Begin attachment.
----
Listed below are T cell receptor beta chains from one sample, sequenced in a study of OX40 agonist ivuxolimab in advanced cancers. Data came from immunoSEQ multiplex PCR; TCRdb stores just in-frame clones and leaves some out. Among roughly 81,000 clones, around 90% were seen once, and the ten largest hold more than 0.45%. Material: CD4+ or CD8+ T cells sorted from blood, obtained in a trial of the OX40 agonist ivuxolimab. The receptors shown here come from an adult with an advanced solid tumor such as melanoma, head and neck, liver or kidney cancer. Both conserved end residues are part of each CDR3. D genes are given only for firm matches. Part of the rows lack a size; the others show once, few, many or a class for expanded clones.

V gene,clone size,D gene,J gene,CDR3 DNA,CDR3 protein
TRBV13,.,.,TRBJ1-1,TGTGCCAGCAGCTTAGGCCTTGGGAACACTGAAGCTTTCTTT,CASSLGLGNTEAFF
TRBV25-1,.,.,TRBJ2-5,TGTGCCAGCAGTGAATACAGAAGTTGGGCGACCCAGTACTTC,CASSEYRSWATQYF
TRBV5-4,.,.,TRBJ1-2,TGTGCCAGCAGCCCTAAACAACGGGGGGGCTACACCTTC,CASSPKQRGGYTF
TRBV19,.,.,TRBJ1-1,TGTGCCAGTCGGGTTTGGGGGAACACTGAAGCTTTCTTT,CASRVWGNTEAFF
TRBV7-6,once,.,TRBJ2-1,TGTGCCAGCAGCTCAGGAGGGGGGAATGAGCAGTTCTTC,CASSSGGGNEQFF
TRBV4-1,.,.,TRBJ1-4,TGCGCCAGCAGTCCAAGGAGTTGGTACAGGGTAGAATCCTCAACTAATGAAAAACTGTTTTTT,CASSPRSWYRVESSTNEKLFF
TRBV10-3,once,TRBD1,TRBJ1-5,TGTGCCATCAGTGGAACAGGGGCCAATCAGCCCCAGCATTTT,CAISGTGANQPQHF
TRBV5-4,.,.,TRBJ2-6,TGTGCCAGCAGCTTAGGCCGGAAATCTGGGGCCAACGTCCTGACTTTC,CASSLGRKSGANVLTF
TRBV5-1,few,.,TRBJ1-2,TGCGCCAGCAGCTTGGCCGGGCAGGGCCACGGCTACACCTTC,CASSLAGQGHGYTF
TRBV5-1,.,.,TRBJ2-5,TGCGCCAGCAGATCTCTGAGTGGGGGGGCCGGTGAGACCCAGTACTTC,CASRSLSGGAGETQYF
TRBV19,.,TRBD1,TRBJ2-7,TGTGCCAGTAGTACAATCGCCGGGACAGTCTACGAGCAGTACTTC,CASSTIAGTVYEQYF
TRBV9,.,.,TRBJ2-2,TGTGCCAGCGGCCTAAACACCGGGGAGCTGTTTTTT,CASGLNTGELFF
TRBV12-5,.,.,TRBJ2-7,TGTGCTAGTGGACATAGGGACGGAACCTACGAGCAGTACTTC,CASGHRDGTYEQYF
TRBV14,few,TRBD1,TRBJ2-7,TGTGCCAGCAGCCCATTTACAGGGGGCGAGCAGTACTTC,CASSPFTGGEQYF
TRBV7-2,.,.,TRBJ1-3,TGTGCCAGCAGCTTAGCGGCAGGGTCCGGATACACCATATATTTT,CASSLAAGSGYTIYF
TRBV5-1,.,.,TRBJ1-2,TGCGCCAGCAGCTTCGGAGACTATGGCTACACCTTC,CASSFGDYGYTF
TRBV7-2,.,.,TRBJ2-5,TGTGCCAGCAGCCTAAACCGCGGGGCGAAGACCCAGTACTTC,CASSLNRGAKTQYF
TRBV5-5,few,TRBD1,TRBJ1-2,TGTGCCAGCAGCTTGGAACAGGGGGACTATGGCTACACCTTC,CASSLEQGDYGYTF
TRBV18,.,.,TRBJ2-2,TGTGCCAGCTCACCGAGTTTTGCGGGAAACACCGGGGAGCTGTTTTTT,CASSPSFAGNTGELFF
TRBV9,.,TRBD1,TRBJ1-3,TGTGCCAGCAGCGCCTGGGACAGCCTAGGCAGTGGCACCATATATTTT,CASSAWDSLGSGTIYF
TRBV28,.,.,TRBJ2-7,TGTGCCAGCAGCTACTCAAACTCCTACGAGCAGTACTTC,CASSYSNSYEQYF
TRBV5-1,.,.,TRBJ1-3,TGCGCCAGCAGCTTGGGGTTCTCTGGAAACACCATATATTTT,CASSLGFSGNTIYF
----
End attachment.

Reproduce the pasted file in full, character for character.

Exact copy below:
Listed below are T cell receptor beta chains from one sample, sequenced in a study of OX40 agonist ivuxolimab in advanced cancers. Data came from immunoSEQ multiplex PCR; TCRdb stores just in-frame clones and leaves some out. Among roughly 81,000 clones, around 90% were seen once, and the ten largest hold more than 0.45%. Material: CD4+ or CD8+ T cells sorted from blood, obtained in a trial of the OX40 agonist ivuxolimab. The receptors shown here come from an adult with an advanced solid tumor such as melanoma, head and neck, liver or kidney cancer. Both conserved end residues are part of each CDR3. D genes are given only for firm matches. Part of the rows lack a size; the others show once, few, many or a class for expanded clones.

V gene,clone size,D gene,J gene,CDR3 DNA,CDR3 protein
TRBV13,.,.,TRBJ1-1,TGTGCCAGCAGCTTAGGCCTTGGGAACACTGAAGCTTTCTTT,CASSLGLGNTEAFF
TRBV25-1,.,.,TRBJ2-5,TGTGCCAGCAGTGAATACAGAAGTTGGGCGACCCAGTACTTC,CASSEYRSWATQYF
TRBV5-4,.,.,TRBJ1-2,TGTGCCAGCAGCCCTAAACAACGGGGGGGCTACACCTTC,CASSPKQRGGYTF
TRBV19,.,.,TRBJ1-1,TGTGCCAGTCGGGTTTGGGGGAACACTGAAGCTTTCTTT,CASRVWGNTEAFF
TRBV7-6,once,.,TRBJ2-1,TGTGCCAGCAGCTCAGGAGGGGGGAATGAGCAGTTCTTC,CASSSGGGNEQFF
TRBV4-1,.,.,TRBJ1-4,TGCGCCAGCAGTCCAAGGAGTTGGTACAGGGTAGAATCCTCAACTAATGAAAAACTGTTTTTT,CASSPRSWYRVESSTNEKLFF
TRBV10-3,once,TRBD1,TRBJ1-5,TGTGCCATCAGTGGAACAGGGGCCAATCAGCCCCAGCATTTT,CAISGTGANQPQHF
TRBV5-4,.,.,TRBJ2-6,TGTGCCAGCAGCTTAGGCCGGAAATCTGGGGCCAACGTCCTGACTTTC,CASSLGRKSGANVLTF
TRBV5-1,few,.,TRBJ1-2,TGCGCCAGCAGCTTGGCCGGGCAGGGCCACGGCTACACCTTC,CASSLAGQGHGYTF
TRBV5-1,.,.,TRBJ2-5,TGCGCCAGCAGATCTCTGAGTGGGGGGGCCGGTGAGACCCAGTACTTC,CASRSLSGGAGETQYF
TRBV19,.,TRBD1,TRBJ2-7,TGTGCCAGTAGTACAATCGCCGGGACAGTCTACGAGCAGTACTTC,CASSTIAGTVYEQYF
TRBV9,.,.,TRBJ2-2,TGTGCCAGCGGCCTAAACACCGGGGAGCTGTTTTTT,CASGLNTGELFF
TRBV12-5,.,.,TRBJ2-7,TGTGCTAGTGGACATAGGGACGGAACCTACGAGCAGTACTTC,CASGHRDGTYEQYF
TRBV14,few,TRBD1,TRBJ2-7,TGTGCCAGCAGCCCATTTACAGGGGGCGAGCAGTACTTC,CASSPFTGGEQYF
TRBV7-2,.,.,TRBJ1-3,TGTGCCAGCAGCTTAGCGGCAGGGTCCGGATACACCATATATTTT,CASSLAAGSGYTIYF
TRBV5-1,.,.,TRBJ1-2,TGCGCCAGCAGCTTCGGAGACTATGGCTACACCTTC,CASSFGDYGYTF
TRBV7-2,.,.,TRBJ2-5,TGTGCCAGCAGCCTAAACCGCGGGGCGAAGACCCAGTACTTC,CASSLNRGAKTQYF
TRBV5-5,few,TRBD1,TRBJ1-2,TGTGCCAGCAGCTTGGAACAGGGGGACTATGGCTACACCTTC,CASSLEQGDYGYTF
TRBV18,.,.,TRBJ2-2,TGTGCCAGCTCACCGAGTTTTGCGGGAAACACCGGGGAGCTGTTTTTT,CASSPSFAGNTGELFF
TRBV9,.,TRBD1,TRBJ1-3,TGTGCCAGCAGCGCCTGGGACAGCCTAGGCAGTGGCACCATATATTTT,CASSAWDSLGSGTIYF
TRBV28,.,.,TRBJ2-7,TGTGCCAGCAGCTACTCAAACTCCTACGAGCAGTACTTC,CASSYSNSYEQYF
TRBV5-1,.,.,TRBJ1-3,TGCGCCAGCAGCTTGGGGTTCTCTGGAAACACCATATATTTT,CASSLGFSGNTIYF